I like to to say I’m a California girl born and bred, but when I hit the tender age of seventeen I was ready for anything but. I wanted away from brown hills and palm trees, dry desert air and eternal sunshine. So when I graduated from high school, I lost no time in packing up my life and heading for college in New England.
New England was a revelation – the summers were a deeper green than I have ever seen, shading through a multicolored fall into a grey and black and sometimes white winter. I dove into the culture, donning peacoats and woolen scarves, going apple picking and clam digging. I picked leaves in the fall and lilacs in the spring. And even now my years in Connecticut have changed me, making people who are die hard Easterners think I must be one too.
But as much as I loved New England, and I do to this day, I remained a California girl at heart, and I think that a large part of this can be attributed to tacos. Tacos aren’t unique to California, but they’re a damn sight better here than I ever found in Connecticut. Every time I would go home for a visit, whether it was a flying Thanksgiving weekend or a long summer vacation, I headed straight for my favorite taco shop, Los Tacos, and indulged in machaca, carne asada, chile verde … I couldn’t get enough of those little corn tortillas filled with savory saucy meat, chopped onions and cilantro. I kept up my Los Tacos habit through college and law school (in New York) and then … reality hit.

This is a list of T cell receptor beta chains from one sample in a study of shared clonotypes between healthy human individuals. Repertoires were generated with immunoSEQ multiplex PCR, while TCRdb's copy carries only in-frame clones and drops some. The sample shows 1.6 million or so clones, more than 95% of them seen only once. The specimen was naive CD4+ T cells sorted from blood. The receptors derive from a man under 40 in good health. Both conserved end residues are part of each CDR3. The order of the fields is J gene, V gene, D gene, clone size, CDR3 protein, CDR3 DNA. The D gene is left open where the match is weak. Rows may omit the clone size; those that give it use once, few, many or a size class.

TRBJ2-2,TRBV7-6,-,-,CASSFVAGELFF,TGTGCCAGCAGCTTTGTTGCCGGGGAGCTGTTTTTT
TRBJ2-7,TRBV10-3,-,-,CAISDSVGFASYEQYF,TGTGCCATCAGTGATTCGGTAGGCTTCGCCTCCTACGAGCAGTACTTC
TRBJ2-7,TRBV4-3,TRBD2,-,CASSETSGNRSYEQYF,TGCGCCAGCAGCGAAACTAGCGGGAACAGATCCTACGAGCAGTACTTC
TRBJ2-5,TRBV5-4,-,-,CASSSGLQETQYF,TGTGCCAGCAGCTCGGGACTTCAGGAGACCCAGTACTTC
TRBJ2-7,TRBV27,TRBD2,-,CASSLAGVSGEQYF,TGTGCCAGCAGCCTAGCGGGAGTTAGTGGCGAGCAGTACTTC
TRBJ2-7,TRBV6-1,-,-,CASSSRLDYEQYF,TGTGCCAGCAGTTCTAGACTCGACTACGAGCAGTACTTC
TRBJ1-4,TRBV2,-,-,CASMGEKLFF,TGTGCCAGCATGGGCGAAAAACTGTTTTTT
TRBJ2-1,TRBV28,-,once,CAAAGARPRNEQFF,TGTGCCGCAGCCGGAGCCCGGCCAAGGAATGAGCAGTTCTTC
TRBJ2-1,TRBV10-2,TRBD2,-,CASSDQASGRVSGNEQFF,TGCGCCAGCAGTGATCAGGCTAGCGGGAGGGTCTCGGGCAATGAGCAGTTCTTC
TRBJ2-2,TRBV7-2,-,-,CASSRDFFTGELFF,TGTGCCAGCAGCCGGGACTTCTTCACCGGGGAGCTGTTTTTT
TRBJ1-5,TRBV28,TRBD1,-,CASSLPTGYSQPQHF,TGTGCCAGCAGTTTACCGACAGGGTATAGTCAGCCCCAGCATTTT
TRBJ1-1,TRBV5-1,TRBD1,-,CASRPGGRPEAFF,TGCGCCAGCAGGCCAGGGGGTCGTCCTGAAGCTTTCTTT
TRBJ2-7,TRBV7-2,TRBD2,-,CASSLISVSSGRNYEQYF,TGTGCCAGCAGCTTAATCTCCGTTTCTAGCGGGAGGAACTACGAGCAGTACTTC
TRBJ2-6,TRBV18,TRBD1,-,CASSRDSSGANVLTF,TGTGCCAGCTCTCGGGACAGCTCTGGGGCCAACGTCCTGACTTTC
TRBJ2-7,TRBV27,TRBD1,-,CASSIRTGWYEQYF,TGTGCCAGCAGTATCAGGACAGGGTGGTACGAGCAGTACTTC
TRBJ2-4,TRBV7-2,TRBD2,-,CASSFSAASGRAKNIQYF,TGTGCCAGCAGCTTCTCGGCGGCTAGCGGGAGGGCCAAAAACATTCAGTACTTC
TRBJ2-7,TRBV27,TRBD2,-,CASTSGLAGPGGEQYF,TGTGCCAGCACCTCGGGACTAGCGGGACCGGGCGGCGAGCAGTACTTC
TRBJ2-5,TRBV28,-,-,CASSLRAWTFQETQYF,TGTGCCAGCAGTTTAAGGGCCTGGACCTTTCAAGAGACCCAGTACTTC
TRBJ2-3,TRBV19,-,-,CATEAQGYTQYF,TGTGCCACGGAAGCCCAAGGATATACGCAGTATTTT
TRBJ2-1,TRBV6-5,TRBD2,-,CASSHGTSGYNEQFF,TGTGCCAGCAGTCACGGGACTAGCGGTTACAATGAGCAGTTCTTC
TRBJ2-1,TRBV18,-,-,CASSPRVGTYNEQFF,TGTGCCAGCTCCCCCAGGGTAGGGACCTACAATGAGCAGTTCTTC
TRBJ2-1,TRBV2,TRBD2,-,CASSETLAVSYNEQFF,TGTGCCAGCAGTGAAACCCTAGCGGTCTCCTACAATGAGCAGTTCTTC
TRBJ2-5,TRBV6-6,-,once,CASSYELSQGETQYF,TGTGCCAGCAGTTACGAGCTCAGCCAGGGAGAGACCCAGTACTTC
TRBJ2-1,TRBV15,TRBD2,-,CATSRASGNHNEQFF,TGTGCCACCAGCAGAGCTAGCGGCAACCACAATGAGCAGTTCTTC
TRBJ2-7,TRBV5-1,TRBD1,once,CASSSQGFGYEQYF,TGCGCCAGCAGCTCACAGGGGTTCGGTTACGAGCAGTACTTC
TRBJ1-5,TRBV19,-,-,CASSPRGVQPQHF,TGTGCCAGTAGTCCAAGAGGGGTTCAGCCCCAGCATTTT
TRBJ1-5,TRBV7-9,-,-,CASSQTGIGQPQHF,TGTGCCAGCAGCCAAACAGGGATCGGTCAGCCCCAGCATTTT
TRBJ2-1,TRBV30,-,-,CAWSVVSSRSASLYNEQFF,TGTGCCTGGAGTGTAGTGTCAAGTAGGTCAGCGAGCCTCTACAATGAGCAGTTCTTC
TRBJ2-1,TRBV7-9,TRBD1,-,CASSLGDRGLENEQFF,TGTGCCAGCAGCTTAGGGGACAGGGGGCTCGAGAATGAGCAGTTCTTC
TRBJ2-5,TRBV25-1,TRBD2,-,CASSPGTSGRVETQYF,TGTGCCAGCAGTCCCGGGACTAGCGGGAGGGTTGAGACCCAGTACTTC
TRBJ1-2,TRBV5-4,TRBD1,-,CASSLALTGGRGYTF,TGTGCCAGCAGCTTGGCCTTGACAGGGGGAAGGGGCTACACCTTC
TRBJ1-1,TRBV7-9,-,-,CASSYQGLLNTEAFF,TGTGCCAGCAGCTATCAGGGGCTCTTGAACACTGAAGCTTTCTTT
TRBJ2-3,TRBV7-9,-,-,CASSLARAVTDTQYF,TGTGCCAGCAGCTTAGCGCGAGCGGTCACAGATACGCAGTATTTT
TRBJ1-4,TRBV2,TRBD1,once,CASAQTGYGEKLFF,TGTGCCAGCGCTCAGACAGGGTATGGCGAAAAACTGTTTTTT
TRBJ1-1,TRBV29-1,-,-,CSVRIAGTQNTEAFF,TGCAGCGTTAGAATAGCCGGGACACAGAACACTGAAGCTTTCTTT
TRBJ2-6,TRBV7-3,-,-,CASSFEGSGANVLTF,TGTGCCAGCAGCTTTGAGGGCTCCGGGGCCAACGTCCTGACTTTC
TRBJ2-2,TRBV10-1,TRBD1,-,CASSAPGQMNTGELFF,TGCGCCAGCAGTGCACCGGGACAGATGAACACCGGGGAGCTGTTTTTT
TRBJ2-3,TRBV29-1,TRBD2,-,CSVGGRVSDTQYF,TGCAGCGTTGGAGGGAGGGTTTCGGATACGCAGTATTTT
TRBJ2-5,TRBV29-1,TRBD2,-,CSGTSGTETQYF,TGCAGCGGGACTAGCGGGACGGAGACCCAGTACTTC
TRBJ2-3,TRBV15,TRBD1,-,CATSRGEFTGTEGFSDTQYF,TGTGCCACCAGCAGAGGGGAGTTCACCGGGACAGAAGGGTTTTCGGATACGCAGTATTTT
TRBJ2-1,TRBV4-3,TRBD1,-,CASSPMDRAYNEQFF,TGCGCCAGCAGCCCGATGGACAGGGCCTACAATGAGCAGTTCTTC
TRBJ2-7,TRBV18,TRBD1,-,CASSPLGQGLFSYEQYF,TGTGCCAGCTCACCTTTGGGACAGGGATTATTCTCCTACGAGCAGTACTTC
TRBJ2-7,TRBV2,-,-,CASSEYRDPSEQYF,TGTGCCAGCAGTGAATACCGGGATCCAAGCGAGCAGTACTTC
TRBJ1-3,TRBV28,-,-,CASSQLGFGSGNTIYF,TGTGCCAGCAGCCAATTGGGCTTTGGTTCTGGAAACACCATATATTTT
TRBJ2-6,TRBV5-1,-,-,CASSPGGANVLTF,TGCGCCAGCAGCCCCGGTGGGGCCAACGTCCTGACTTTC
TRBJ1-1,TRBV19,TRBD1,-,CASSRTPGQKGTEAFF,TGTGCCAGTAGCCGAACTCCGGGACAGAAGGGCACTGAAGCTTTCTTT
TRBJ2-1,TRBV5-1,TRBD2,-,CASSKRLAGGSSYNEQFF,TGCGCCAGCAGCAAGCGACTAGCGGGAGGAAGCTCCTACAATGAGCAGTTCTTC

I started a job, people, and I no longer had regular California vacations. And I hit a low in my taco consuming life. One night in a fit of desperation, I started searching online for anything that could possibly resemble an actual taco and still be recreated in my New York City apartment kitchen. And Bobby Flay, dear Bobby Flay, came to my rescue. Even though I think the whole concept of Throwdown is kind of jerky, I consider Bobby a close personal friend because he saved me from a taco-less existence.
This story, of course, has a happy ending. I moved back to California (though I still miss New England desperately in the fall) and I now have a wealth of tacos at my disposal. Los Tacos yes, but also Loteria and Border Grill (which conveniently comes in a truck near my office). I can get Korean Tacos, Chinese Tacos, and Japanese Tacos. I am in Taco Nirvana.
But I still make these, because they’re just that good.
- 6 tomatillos, husked and washed (tomatillos look like small green tomatoes encased in a paper husk. They're not spicy at all and quite sour)
- 1 jalapeno pepper
- Olive oil
- ½ small onion, coarsely chopped
- 2 cloves garlic, coarsely chopped
- 1 cup chopped fresh cilantro
- 1 lime, juiced
- 2 tablespoons honey
- 1½ cups shredded cooked chicken (You can make this with store bought rotisserie chicken or leftover cooked chicken, but if you don't have any lying around, you can poach chicken breasts in chicken broth for about 15 minutes)
- 8 corn tortillas
- 1 cup crumbled cotija cheese (Cotija is a dryish Mexican cheese - you can substitute feta, which is saltier and sharper)
- cilantro to garnish
- Crema or sour cream to garnish
- Using the flame from a gas burner on a stove or a blowtorch (I use my creme brulee torch), blacken the skin on the tomatillos as much as possible.
- Place the tomatillos, jalapeno, onion, garlic, cilantro, lime juice, and honey in a blender or food processor and process until smooth. Add the mixture to a saucepan, add the shredded chicken, and heat through.
- Heat the tortillas over the flame of a gas burner (better), or wrap in a damp paper towel and steam for 30 seconds in the microwave or a steamer. Spoon some of the chicken mixture into each tortilla, top with crumbled cheese, shredded cilantro and crema, and serve.